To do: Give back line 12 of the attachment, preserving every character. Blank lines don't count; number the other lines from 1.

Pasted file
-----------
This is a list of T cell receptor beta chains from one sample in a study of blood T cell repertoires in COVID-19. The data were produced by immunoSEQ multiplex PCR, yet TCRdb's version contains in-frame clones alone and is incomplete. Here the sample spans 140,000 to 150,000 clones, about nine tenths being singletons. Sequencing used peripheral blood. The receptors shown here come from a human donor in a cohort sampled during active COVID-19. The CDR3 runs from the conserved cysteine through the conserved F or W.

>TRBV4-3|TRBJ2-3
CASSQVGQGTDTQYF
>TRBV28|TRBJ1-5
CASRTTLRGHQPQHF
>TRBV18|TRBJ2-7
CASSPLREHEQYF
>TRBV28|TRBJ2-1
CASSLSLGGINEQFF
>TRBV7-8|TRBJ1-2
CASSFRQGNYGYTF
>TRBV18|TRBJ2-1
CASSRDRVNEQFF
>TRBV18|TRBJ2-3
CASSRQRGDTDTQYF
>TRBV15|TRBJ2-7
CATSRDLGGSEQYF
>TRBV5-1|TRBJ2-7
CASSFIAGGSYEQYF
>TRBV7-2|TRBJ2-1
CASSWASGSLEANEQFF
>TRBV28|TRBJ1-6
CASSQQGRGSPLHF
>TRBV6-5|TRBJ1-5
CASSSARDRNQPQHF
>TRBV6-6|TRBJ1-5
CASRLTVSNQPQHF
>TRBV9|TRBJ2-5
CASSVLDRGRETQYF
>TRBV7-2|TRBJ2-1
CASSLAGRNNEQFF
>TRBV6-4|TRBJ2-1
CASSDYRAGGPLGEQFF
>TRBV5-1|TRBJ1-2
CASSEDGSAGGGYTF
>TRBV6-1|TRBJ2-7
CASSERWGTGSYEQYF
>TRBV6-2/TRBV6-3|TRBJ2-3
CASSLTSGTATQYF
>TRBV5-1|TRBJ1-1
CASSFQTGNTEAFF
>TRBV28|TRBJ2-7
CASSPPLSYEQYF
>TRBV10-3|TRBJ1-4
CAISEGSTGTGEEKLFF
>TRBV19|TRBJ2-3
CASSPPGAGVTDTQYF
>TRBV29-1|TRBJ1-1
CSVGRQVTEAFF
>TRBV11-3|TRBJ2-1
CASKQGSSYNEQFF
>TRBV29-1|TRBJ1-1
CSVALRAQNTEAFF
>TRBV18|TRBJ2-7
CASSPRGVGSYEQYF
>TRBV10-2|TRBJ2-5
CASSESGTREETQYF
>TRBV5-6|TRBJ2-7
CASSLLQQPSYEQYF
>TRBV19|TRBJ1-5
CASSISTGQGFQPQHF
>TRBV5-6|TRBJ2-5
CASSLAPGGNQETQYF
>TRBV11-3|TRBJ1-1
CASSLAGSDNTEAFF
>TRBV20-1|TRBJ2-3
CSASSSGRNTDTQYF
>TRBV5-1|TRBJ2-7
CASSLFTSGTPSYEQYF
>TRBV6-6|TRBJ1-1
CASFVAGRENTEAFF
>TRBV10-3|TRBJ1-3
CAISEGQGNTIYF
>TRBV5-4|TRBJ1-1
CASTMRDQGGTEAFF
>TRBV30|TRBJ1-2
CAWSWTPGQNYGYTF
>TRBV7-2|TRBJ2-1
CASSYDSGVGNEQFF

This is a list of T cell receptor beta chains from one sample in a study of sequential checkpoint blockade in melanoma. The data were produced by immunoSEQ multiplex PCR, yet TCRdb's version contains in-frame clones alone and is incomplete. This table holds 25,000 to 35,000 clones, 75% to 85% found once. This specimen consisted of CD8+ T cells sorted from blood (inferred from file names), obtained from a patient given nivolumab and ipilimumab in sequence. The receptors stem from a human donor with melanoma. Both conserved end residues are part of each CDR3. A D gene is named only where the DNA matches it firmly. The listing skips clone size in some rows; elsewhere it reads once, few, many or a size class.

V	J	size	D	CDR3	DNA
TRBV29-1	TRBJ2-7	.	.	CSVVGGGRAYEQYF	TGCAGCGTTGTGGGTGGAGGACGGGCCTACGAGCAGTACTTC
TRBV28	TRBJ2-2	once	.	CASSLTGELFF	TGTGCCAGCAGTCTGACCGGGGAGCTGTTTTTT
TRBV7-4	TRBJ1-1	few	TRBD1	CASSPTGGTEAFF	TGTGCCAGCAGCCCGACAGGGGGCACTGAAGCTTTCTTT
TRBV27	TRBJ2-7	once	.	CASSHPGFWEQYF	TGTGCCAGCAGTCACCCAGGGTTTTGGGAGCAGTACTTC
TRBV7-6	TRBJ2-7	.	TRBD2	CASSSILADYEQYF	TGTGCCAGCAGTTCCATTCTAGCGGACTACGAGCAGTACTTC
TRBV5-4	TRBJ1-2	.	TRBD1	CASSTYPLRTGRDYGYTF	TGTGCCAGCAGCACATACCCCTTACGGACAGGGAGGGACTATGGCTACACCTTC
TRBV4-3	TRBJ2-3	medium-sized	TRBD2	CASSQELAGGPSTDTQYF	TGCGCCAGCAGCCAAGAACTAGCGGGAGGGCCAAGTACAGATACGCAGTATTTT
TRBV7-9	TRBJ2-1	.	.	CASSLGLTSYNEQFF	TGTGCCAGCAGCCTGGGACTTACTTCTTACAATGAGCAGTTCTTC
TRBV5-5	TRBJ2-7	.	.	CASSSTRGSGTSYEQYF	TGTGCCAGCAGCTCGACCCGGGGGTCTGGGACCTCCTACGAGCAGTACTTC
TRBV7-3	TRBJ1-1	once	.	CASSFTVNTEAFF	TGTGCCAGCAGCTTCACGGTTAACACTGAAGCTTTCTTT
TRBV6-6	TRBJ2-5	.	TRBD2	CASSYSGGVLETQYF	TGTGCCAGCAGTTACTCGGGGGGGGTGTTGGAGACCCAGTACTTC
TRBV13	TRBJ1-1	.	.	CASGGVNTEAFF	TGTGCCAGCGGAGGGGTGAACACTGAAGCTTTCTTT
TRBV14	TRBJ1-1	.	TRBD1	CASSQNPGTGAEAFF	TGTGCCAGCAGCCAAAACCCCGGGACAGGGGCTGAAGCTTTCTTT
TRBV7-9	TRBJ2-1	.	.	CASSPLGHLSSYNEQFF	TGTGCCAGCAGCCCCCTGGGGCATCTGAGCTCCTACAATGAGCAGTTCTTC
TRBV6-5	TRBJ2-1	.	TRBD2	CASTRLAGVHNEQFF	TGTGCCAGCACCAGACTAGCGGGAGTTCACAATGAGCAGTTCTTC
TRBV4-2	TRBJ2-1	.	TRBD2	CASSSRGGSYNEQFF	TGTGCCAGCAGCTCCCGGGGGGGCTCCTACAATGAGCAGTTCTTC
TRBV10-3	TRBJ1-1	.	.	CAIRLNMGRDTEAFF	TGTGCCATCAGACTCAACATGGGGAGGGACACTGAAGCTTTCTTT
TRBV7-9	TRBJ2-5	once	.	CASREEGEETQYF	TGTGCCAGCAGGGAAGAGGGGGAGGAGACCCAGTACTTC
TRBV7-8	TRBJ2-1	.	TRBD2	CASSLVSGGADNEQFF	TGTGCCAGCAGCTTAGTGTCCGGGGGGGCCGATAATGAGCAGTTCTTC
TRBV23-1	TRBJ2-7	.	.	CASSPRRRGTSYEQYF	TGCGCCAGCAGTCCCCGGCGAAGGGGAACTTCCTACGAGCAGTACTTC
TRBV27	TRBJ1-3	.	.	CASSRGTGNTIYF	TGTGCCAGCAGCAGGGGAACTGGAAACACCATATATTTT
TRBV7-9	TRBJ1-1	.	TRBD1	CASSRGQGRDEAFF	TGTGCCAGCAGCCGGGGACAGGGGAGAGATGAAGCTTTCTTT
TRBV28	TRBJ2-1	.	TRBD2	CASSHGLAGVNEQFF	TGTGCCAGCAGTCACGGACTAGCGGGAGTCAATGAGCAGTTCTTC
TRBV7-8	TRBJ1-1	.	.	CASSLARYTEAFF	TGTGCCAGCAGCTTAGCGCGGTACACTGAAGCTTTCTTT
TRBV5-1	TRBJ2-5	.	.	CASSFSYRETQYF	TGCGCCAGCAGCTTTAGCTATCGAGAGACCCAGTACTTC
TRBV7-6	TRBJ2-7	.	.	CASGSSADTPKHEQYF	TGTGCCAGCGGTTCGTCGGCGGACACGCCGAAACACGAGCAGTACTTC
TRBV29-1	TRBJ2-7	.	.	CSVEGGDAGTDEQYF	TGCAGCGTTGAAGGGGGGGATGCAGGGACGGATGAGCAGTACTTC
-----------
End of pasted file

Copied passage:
>TRBV18|TRBJ2-1